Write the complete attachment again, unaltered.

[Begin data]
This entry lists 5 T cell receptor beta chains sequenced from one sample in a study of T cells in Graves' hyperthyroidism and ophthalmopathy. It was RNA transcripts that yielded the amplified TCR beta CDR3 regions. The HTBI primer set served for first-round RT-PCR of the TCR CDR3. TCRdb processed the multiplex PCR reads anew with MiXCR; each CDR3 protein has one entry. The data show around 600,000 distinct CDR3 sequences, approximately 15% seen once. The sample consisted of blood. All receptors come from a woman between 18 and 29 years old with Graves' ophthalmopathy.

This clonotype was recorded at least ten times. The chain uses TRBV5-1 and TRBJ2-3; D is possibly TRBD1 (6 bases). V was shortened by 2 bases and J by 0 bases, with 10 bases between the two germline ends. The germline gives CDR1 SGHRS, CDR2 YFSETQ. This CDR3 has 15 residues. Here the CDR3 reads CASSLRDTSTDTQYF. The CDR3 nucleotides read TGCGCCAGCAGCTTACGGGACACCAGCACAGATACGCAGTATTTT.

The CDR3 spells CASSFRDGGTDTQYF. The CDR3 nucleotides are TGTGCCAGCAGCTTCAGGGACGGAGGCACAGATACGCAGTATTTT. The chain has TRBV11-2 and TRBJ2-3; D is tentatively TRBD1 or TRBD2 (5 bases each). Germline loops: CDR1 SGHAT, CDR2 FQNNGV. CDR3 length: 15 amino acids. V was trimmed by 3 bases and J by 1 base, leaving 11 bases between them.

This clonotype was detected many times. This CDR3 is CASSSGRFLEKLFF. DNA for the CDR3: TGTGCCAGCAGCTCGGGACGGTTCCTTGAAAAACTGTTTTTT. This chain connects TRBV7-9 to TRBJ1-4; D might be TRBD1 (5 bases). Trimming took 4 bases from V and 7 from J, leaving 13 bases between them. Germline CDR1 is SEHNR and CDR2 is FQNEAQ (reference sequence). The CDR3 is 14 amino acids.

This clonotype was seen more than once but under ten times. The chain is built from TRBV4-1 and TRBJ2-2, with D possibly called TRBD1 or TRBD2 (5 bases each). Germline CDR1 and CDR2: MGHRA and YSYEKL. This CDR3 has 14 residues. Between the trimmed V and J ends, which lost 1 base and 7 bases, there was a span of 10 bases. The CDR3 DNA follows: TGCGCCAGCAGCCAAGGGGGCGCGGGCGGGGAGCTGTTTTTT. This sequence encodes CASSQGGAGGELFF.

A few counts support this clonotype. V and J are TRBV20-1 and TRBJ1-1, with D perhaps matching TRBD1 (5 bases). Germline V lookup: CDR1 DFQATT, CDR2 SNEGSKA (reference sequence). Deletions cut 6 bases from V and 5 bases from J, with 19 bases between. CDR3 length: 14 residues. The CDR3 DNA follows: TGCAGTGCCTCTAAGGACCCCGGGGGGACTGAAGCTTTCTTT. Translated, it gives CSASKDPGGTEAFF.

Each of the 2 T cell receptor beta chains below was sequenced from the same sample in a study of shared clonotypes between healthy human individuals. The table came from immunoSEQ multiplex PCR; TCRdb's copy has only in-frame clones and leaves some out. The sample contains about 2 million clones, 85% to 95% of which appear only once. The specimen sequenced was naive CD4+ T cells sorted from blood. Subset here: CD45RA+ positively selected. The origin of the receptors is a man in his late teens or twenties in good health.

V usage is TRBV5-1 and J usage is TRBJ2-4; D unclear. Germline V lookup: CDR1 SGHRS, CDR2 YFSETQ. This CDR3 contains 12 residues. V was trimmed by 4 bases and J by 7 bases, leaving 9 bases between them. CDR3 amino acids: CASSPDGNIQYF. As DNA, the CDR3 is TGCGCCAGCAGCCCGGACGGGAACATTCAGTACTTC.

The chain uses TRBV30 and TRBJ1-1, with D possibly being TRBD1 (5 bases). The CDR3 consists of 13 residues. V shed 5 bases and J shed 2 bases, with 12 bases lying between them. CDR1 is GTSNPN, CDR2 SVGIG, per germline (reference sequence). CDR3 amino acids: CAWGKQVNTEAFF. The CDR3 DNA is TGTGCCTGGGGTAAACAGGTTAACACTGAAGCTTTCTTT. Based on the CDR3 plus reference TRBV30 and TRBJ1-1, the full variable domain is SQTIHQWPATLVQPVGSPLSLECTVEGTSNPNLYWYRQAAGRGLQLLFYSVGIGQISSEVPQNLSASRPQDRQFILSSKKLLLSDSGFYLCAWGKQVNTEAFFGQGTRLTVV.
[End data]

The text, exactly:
This entry lists 5 T cell receptor beta chains sequenced from one sample in a study of T cells in Graves' hyperthyroidism and ophthalmopathy. It was RNA transcripts that yielded the amplified TCR beta CDR3 regions. The HTBI primer set served for first-round RT-PCR of the TCR CDR3. TCRdb processed the multiplex PCR reads anew with MiXCR; each CDR3 protein has one entry. The data show around 600,000 distinct CDR3 sequences, approximately 15% seen once. The sample consisted of blood. All receptors come from a woman between 18 and 29 years old with Graves' ophthalmopathy.

This clonotype was recorded at least ten times. The chain uses TRBV5-1 and TRBJ2-3; D is possibly TRBD1 (6 bases). V was shortened by 2 bases and J by 0 bases, with 10 bases between the two germline ends. The germline gives CDR1 SGHRS, CDR2 YFSETQ. This CDR3 has 15 residues. Here the CDR3 reads CASSLRDTSTDTQYF. The CDR3 nucleotides read TGCGCCAGCAGCTTACGGGACACCAGCACAGATACGCAGTATTTT.

The CDR3 spells CASSFRDGGTDTQYF. The CDR3 nucleotides are TGTGCCAGCAGCTTCAGGGACGGAGGCACAGATACGCAGTATTTT. The chain has TRBV11-2 and TRBJ2-3; D is tentatively TRBD1 or TRBD2 (5 bases each). Germline loops: CDR1 SGHAT, CDR2 FQNNGV. CDR3 length: 15 amino acids. V was trimmed by 3 bases and J by 1 base, leaving 11 bases between them.

This clonotype was detected many times. This CDR3 is CASSSGRFLEKLFF. DNA for the CDR3: TGTGCCAGCAGCTCGGGACGGTTCCTTGAAAAACTGTTTTTT. This chain connects TRBV7-9 to TRBJ1-4; D might be TRBD1 (5 bases). Trimming took 4 bases from V and 7 from J, leaving 13 bases between them. Germline CDR1 is SEHNR and CDR2 is FQNEAQ (reference sequence). The CDR3 is 14 amino acids.

This clonotype was seen more than once but under ten times. The chain is built from TRBV4-1 and TRBJ2-2, with D possibly called TRBD1 or TRBD2 (5 bases each). Germline CDR1 and CDR2: MGHRA and YSYEKL. This CDR3 has 14 residues. Between the trimmed V and J ends, which lost 1 base and 7 bases, there was a span of 10 bases. The CDR3 DNA follows: TGCGCCAGCAGCCAAGGGGGCGCGGGCGGGGAGCTGTTTTTT. This sequence encodes CASSQGGAGGELFF.

A few counts support this clonotype. V and J are TRBV20-1 and TRBJ1-1, with D perhaps matching TRBD1 (5 bases). Germline V lookup: CDR1 DFQATT, CDR2 SNEGSKA (reference sequence). Deletions cut 6 bases from V and 5 bases from J, with 19 bases between. CDR3 length: 14 residues. The CDR3 DNA follows: TGCAGTGCCTCTAAGGACCCCGGGGGGACTGAAGCTTTCTTT. Translated, it gives CSASKDPGGTEAFF.

Each of the 2 T cell receptor beta chains below was sequenced from the same sample in a study of shared clonotypes between healthy human individuals. The table came from immunoSEQ multiplex PCR; TCRdb's copy has only in-frame clones and leaves some out. The sample contains about 2 million clones, 85% to 95% of which appear only once. The specimen sequenced was naive CD4+ T cells sorted from blood. Subset here: CD45RA+ positively selected. The origin of the receptors is a man in his late teens or twenties in good health.

V usage is TRBV5-1 and J usage is TRBJ2-4; D unclear. Germline V lookup: CDR1 SGHRS, CDR2 YFSETQ. This CDR3 contains 12 residues. V was trimmed by 4 bases and J by 7 bases, leaving 9 bases between them. CDR3 amino acids: CASSPDGNIQYF. As DNA, the CDR3 is TGCGCCAGCAGCCCGGACGGGAACATTCAGTACTTC.

The chain uses TRBV30 and TRBJ1-1, with D possibly being TRBD1 (5 bases). The CDR3 consists of 13 residues. V shed 5 bases and J shed 2 bases, with 12 bases lying between them. CDR1 is GTSNPN, CDR2 SVGIG, per germline (reference sequence). CDR3 amino acids: CAWGKQVNTEAFF. The CDR3 DNA is TGTGCCTGGGGTAAACAGGTTAACACTGAAGCTTTCTTT. Based on the CDR3 plus reference TRBV30 and TRBJ1-1, the full variable domain is SQTIHQWPATLVQPVGSPLSLECTVEGTSNPNLYWYRQAAGRGLQLLFYSVGIGQISSEVPQNLSASRPQDRQFILSSKKLLLSDSGFYLCAWGKQVNTEAFFGQGTRLTVV.